My Lords, I support the amendment. At the beginning of last year, in Committee in the Commons on the earlier incarnation of the Bill, the Minister—who is now Secretary of State—George Eustice MP, said:
“I do not believe we need a statement that fisheries resources are a national asset or public property, because that is self-evidently the case and our common law has always held as much.”—[Official Report, Commons, Fisheries Bill Committee, 13/12/18; col. 285.]
At the time I took that as gospel. I admire his legal confidence—I say that in a “Yes Minister” context—because I am not certain that the legal confidence is supported by all involved in the industry. There is a famous case where Justice Cranston suggested that there was a type of property right attributed to a fixed quota allocation and that owners would probably need to be given in the region of seven years’ notice of the intention to move away from those FQA units as a type of property right. Such a legal hitch—this is important—might hamper the Government’s intention to move away from relative stability to zonal allocation.
The point I am making is that if the Government believe that quota and marine stocks belong to the nation as a whole, it cannot possibly do any harm to make that clear in the Bill right at the start, so there is absolutely no doubt throughout the industry; and, more importantly, that in any future court case, trying to prove the opposite will founder on the rock of this legislation, set out in 2020, at the start of a new fishing era by the express will of Parliament.
My Lords, I declare an interest at this stage as a director of a company that is in a partnership with another agency among whose clients is UK Fisheries. I put that on record. I will not repeat it every time I intervene in Committee, but I hope noble Lords will be aware of that interest.
This amendment is not grouped with anything else, because if we were to include it in the Bill it would not change any other part of it; it would simply be a statement at the outset. As the noble Lord suggested, it is a statement of the obvious and of fact. In my view it is not the purpose of legislation to state pre-existing facts. It is not necessary in legislation always to state the obvious for the facts to be true. Were this amendment to be included in the Bill, people would say that it had to be included in the Bill, otherwise it would not be true. I am trying to work out in what sense it could not be true that would give rise to it being included in the Bill, which would then give a court a reason to try to interpret it.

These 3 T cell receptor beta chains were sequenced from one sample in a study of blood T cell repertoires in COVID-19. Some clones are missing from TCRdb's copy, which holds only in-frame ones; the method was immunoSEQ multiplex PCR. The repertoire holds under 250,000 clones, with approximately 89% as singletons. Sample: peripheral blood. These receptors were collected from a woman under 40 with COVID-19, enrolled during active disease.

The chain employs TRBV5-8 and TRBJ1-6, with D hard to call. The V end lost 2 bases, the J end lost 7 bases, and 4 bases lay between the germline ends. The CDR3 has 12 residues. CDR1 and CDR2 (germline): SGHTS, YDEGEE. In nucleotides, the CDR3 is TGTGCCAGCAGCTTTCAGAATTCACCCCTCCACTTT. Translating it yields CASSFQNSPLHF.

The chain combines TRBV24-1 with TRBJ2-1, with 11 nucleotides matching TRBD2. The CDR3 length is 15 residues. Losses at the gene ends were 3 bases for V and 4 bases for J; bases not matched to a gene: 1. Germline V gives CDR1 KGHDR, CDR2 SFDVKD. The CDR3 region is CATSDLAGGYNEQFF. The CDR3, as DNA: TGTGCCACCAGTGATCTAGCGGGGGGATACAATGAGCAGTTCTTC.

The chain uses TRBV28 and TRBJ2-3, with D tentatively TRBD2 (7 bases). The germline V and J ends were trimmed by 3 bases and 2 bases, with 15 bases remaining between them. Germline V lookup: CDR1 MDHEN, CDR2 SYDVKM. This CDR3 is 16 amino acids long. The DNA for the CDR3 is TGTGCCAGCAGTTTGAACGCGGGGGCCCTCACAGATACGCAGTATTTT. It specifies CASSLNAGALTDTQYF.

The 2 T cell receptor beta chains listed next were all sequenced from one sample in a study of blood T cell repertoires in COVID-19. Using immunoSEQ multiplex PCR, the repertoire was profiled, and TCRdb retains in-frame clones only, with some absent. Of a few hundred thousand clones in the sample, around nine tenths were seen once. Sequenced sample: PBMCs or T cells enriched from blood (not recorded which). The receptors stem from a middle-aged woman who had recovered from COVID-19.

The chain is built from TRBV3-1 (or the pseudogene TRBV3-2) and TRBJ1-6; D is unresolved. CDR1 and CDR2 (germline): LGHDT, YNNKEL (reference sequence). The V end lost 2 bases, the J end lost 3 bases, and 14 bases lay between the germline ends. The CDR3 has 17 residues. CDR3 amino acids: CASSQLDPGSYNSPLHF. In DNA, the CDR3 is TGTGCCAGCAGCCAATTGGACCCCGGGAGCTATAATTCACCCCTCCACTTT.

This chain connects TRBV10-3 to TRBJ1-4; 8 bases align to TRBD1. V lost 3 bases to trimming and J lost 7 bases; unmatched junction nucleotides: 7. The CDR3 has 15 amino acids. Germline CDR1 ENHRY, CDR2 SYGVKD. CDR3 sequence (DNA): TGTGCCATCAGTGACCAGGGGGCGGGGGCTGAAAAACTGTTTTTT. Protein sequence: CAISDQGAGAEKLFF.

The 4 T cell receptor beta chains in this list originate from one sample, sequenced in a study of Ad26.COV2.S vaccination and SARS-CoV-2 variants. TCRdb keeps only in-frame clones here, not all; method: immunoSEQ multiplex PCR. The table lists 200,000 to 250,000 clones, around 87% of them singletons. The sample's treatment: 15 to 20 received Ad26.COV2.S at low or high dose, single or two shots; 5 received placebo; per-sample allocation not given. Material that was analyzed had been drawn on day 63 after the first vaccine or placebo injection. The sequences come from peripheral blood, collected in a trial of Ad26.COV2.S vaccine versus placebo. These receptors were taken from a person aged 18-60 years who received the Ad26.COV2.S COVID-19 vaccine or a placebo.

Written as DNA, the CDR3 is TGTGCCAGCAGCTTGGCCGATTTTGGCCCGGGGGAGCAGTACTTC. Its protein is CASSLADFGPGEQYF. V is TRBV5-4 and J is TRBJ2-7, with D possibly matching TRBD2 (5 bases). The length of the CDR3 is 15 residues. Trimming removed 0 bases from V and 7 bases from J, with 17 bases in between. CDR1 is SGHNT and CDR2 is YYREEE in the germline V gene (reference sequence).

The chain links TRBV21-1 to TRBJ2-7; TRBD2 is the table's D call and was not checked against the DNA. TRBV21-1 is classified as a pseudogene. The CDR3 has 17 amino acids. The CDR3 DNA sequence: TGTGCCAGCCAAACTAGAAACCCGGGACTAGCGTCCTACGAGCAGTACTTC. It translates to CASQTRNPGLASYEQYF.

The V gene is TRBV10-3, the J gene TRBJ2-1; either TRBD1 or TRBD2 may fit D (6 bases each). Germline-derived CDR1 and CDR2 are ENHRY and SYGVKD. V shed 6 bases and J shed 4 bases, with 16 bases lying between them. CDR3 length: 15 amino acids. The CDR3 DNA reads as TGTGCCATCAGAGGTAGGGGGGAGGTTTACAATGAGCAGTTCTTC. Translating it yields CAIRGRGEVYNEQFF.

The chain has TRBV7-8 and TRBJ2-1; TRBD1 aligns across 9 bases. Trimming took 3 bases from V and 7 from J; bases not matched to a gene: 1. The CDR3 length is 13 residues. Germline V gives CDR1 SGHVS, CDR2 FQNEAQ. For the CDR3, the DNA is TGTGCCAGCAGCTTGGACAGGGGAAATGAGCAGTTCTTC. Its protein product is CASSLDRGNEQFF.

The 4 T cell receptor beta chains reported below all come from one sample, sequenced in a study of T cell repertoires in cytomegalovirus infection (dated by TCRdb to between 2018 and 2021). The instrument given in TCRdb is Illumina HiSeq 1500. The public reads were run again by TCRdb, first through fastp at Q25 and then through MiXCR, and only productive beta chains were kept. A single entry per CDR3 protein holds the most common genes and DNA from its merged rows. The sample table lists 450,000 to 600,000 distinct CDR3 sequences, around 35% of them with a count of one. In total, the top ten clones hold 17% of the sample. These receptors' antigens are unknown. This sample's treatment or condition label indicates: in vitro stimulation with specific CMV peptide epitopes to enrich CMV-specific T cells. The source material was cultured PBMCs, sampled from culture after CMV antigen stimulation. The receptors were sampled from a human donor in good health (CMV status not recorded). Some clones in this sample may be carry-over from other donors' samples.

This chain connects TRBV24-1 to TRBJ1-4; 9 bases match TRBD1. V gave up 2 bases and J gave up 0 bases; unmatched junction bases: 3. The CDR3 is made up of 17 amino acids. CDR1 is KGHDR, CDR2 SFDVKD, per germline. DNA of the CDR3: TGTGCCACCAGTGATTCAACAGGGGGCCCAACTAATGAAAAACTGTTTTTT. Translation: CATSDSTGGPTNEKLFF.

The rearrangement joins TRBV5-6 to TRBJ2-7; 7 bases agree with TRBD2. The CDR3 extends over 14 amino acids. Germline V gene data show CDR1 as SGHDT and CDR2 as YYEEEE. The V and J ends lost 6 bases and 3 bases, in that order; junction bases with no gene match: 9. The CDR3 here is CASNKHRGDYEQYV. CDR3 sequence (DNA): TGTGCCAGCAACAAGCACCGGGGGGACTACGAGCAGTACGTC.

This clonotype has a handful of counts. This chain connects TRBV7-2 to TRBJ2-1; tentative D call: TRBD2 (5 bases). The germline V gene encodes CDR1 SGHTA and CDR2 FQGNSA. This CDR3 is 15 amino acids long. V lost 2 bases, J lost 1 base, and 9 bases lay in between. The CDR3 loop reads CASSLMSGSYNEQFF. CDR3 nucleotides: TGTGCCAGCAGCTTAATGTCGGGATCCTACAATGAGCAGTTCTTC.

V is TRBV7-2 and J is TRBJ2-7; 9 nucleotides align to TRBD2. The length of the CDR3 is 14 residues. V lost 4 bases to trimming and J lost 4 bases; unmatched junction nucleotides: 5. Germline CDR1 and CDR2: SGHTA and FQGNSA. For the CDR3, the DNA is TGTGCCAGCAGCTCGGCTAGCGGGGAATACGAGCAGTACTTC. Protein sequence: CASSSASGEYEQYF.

I then got into trouble because I am looking at it saying, “the nation”. If the amendment were to be included in the Bill in the form in which it exists, it would drive a coach and horses through the devolution settlement. The Bill very carefully establishes the rights of, for example, the Scottish Fisheries Administration to determine the allocation of quota in relation to Scotland. The noble Lord, Lord Cameron, spoke about moving away from relative stability. Indeed, we could, if we wished to, under this legislation change the fixed quota allocations, although it is not the Government’s present intention to do so, as I understand it. To that extent, it is evident that the Government could change the allocation of and access to fish stocks. They can do so because they effectively own the fish stocks. The Bill has, as we will discover, a sophisticated mechanism for planning how this will be done, how it will be consulted on and how it will be managed between the devolved Administrations. This amendment, in my view, would frustrate all of that at the outset, and for that reason I do not support it.
My Lords, I rise to support what my noble friend Lord Lansley has said. I recall the words well that the noble Lord, Lord Teverson, said at Second Reading: the more you know about fisheries, the less you actually know. It is much more complicated than one originally thinks. This amendment is an example of something that is practically simple, but would be very difficult if it ever got on to the face of the Bill, because—my noble friend is absolutely right—it does infringe on the Scottish Government’s right to allocate quotas, and it is one of many amendments before us that cannot be accepted because it infringes on the Scottish Government’s devolution ability. It would be quite wrong for us in this Chamber—or indeed the other Chamber—to legislate on it.